The Boss Mother Meets The Animals
By Frank Zappa
In the March Hit Parader, Eric Burdon told a British reporter about the way-out people he had met on his last American tour.
“Before returning to Britain I recorded some material with Frank Zappa, the leader of the Mothers of Invention, who is regarded as the leading light on the ‘freakout’ scene in America,” said Eric.
“Zappa is a very interesting character – about 28 years old. He makes these weird movies and puts the soundtracks on them himself. He showed me one of a guy picking spots on his leg, and another with a sequence taken by an infra-red camera of a guy necking with this typical Hollywood blonde, all ‘lipsticky’ and ‘high-heely’. It’s not meant to be entertaining so much as effective – and that it is!
When we showed the article to lead Mother, Frank Zappa, he exclaimed, “Gads! Spots on his leg! Oh, no! There’s a guy just had a motorcycle accident. I got a picture. He had scabs on his legs and he was squeezing them.”
Frank also explained that Eric had his age wrong. Frank is really only twenty-five.
After discussing the Mothers’ music at length, we got back to the encounter between Frank and the Animals in Los Angeles. Here now is a true story with more action, suspense and laughter than “Abbott & Costello Meet Frankenstein”, “Hercules Meets Doctor Zhivago” and “The Bobbsey Twins Meet Fanny Hill”. Take it away, Frank Zappa:
“On July 4, 1966, on what you might describe as a moment’s notice, I was asked to manufacture, on behalf of Tom Wilson, for the Animals, a musical organization from England, a set of arrangements.  I was told: just go in there, tell the musicians what you want and they’ll play it.
“I get to the studio at 11 o’clock. I’m the only one there. Then Tom Wilson comes in. He asks, ‘Where are the Animals?’ I say, ‘Gee, I don’t know, Tom.’
“I had called the musician’s union and I brought down a girl who plays the bass and 12-string guitar, who’s a monster named Carol Kaye. She’s really good ... one of the top studio players in L.A. Also, Don Randi on piano, Johnny Guerin on drums. I was playing guitar on one tune and the bass on ‘The Other Side Of This Life,’ and I had a guy on harmonica, the guy who originally wrote ‘Hey Joe.’ 
“Eric shows up with his drummer around 1:30 or so because they had been to a monster party the night before and they’d been out being spectacular celebrities having a wonderful time in show business all over town and paying very little attention to minding the store.
“They come walking in and everyone starts playing demos for them because they didn’t even know what they were going to record. Meanwhile we have all these union people sitting around at triple time because it was a holiday. They were waiting to find out what to do.
“Finally they decide what they’re going to cut, we make two tracks with the union guys, and then the Animals themselves show up around 4 o’clock in the afternoon and they run through four or five old R&B songs like ‘Long, Tall Sally’ and ‘Hit The Road, Jack.’
“The two songs the union cats played sounded pretty tight. They sounded better than the Animals. Different. It was a different mix.”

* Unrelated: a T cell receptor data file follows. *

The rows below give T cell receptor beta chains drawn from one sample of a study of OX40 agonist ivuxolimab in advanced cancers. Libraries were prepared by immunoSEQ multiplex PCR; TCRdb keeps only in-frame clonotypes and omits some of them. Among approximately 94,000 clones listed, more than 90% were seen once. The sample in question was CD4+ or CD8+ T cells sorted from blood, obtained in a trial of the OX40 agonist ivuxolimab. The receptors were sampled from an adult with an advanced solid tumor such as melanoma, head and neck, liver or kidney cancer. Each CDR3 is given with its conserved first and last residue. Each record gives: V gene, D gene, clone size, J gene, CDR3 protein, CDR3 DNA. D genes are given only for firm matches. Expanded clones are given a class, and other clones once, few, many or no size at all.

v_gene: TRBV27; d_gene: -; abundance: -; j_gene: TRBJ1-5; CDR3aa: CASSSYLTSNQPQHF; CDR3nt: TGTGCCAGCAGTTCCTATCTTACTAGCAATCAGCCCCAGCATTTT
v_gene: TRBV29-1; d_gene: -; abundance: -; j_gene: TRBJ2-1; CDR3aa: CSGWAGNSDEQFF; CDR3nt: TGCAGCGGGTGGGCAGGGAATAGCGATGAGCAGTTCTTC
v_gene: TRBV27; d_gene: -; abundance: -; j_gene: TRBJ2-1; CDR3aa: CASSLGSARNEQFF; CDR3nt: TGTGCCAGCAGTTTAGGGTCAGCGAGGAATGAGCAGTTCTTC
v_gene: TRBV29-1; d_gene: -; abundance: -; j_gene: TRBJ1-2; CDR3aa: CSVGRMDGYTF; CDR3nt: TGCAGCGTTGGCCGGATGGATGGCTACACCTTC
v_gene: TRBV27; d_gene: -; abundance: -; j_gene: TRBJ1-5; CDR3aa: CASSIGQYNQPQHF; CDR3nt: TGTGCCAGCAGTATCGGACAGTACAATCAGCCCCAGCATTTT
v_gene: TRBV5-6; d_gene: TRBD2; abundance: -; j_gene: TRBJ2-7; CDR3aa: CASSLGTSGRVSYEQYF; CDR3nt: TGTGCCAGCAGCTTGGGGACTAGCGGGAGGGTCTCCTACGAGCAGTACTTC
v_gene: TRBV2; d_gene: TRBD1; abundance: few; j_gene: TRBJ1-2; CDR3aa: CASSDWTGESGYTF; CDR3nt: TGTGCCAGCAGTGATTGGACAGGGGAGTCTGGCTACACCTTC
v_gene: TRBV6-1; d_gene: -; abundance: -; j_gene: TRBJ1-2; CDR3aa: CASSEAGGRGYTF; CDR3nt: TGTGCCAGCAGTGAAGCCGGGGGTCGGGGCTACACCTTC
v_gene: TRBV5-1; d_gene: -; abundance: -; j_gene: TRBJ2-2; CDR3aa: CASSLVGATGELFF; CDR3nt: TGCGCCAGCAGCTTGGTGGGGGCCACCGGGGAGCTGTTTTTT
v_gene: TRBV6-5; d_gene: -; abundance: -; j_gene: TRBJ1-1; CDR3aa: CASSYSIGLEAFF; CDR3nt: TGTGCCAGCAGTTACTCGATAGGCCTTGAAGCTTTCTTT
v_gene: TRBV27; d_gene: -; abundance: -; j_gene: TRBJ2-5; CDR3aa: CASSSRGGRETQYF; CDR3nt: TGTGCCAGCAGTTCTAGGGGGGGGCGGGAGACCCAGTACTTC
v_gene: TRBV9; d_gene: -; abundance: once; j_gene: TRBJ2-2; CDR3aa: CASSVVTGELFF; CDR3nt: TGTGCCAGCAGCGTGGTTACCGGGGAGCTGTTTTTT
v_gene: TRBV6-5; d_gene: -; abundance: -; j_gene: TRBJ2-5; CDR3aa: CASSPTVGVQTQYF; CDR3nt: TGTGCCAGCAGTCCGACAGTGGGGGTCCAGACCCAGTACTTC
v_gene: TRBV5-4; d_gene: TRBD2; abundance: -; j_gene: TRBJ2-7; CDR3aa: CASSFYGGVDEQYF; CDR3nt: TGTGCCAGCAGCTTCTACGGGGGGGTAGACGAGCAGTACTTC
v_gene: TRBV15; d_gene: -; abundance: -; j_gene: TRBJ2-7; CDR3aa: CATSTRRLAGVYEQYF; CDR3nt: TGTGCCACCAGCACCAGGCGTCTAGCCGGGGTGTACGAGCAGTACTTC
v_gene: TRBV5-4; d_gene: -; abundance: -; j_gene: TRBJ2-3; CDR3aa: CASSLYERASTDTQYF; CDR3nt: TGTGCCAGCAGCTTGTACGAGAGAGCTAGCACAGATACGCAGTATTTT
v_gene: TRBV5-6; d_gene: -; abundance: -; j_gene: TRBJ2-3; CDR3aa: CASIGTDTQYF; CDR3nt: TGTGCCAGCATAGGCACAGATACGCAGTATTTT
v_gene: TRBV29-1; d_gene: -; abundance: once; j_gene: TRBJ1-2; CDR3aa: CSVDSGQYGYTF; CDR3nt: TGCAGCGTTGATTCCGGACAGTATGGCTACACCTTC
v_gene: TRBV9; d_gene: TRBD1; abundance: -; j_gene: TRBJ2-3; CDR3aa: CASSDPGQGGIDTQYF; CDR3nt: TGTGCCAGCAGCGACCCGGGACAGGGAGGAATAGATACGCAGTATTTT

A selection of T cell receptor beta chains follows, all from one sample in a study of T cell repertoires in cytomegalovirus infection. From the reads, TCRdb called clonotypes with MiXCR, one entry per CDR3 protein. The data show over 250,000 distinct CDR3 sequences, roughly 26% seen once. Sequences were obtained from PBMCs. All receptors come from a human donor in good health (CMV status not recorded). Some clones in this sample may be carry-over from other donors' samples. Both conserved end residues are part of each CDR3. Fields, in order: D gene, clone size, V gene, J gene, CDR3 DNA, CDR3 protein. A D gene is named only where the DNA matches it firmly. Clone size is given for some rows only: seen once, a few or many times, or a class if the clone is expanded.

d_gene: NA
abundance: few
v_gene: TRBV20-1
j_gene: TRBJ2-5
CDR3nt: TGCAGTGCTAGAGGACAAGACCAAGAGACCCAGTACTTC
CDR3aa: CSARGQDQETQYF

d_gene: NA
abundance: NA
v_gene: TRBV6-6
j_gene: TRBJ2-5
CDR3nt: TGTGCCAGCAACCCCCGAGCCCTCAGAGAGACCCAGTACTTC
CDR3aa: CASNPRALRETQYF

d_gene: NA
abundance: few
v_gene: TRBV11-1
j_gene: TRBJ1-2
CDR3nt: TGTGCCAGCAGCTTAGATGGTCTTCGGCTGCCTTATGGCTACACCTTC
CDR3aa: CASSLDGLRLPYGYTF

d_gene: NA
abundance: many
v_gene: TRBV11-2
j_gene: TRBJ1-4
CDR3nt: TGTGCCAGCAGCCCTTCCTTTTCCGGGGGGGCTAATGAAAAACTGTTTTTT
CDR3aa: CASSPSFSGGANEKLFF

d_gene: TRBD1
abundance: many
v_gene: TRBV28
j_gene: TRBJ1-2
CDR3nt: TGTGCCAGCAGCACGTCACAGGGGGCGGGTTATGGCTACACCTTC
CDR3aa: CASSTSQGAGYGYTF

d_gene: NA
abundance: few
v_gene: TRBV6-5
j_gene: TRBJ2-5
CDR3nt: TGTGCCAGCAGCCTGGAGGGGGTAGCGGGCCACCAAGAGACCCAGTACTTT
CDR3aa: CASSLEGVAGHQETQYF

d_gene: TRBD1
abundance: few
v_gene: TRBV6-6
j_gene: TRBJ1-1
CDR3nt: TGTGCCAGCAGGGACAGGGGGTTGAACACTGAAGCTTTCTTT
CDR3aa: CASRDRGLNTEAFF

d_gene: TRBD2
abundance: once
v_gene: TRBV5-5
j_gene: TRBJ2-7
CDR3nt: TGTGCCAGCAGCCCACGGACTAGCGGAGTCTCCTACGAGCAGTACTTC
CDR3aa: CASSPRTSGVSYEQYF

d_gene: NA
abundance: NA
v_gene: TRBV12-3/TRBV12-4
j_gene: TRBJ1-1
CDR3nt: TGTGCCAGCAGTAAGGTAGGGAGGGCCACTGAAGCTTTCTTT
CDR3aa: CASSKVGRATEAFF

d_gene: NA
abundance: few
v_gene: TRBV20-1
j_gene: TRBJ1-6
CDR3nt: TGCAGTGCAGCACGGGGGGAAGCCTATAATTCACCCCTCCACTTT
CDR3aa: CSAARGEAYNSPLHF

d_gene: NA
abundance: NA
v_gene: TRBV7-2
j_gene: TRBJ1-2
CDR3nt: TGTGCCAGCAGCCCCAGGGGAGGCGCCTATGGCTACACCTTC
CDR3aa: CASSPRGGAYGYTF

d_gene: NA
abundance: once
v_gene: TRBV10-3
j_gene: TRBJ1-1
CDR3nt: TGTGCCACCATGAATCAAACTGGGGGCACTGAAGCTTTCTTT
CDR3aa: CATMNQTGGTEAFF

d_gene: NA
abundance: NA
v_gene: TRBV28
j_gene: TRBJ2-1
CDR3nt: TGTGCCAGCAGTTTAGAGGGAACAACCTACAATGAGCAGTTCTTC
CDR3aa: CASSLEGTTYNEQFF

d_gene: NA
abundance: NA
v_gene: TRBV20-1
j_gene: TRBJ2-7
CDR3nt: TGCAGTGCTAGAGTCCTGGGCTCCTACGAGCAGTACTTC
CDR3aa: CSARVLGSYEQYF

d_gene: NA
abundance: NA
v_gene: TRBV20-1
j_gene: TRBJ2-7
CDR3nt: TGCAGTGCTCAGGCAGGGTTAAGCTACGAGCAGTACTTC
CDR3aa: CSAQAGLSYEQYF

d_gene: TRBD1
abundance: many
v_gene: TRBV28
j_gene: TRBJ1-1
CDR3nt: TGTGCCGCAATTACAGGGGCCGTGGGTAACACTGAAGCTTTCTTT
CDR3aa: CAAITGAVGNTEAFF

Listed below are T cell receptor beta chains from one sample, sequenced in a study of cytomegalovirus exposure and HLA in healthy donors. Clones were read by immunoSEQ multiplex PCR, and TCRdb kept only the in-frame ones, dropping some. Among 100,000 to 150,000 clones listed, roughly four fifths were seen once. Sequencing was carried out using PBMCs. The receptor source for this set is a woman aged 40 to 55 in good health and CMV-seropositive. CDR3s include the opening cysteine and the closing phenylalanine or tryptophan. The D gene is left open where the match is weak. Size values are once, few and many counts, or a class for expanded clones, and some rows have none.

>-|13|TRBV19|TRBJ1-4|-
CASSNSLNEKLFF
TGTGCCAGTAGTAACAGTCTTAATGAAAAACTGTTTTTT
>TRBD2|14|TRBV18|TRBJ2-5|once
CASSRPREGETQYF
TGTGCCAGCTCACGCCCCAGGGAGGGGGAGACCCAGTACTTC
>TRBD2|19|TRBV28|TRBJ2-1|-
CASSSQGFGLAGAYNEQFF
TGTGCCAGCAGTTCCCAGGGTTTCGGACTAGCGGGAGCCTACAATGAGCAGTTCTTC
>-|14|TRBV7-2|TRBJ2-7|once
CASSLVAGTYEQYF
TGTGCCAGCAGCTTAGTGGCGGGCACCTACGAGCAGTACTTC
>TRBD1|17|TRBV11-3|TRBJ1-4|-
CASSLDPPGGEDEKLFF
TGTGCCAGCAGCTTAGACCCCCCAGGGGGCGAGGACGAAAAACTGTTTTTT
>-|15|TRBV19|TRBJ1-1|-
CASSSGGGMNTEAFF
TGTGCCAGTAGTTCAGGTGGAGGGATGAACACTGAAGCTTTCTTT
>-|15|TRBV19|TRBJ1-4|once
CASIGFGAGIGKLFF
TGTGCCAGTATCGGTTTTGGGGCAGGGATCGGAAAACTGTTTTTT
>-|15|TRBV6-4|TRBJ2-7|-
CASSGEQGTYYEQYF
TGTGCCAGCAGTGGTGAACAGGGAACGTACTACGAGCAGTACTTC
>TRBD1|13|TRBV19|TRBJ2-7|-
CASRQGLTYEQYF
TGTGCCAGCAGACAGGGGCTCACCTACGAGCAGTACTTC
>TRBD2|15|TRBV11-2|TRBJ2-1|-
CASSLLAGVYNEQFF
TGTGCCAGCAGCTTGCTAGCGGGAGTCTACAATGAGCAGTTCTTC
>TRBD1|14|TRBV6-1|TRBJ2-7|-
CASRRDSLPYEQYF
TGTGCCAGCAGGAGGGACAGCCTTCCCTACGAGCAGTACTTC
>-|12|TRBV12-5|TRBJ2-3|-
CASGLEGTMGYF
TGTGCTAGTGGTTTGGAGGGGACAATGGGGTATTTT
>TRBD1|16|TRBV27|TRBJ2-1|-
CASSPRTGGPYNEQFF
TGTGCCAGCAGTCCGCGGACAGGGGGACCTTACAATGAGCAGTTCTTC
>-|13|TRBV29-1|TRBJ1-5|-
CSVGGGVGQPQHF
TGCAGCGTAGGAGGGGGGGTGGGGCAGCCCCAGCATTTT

“After we did the session, I started talking with Eric. ‘Show business is wonderful.’ ‘Yes sir, Frank.’ ‘Yes, it is, Eric.’
“Anyway, they came over to my house that night. I had never entertained anybody at my new house. I live with about six people. They entertain me, but I had never had any groups over. One of the guys who had been coming over was Ray Elliot, the organ player from Them. He was really a groovy cat. I really dug him. But he’d get blotto and fall all over the furniture and just make a disaster.
“The Animals were there, just sitting around in the dimly lit room, getting wasted and having merry fun and grabbing girls as they walked by.
“Meanwhile, Eric is going through my collection of R&B records and going out of his mind with joy. ‘Here’s the original record of....’ ‘Oh, no....’ ‘Wow.’ And we played some of them.
“Then I set up my projector and screen and proceeded to show them my home movies, of an experimental nature, accompanying the movies with a collection of electronic music.
“Everybody sat there looking at the spots on the leg, not knowing how to take it. Some of them got very paranoid and wanted to leave, It made them very tense.
“Eric dug it. He stayed until 4 o’clock in the morning, then he split.
“Then, without notice, they all came back the next night and proceeded to almost demolish my house. In the middle of that, Roy Elliot of Them comes walking in and he really did demolish my house. We wheeled him out and put him in a cab.
“I didn’t know that it had affected Eric that much until I started reading all these things he said in the Hit Parader article, It must have really blown his mind. Ha Ha.”
* See “My Favorite Records” by Frank Zappa in the next issue.
1. Tom Wilson produced the album Animalism, released in December 1966, which includes Frank Zappa song “All Night Long”. Zappa gets arrangement credits for “All Night Long” and “The Other Side Of This Life”. As we know now FZ was playing guitar on the first one and bass on the second.
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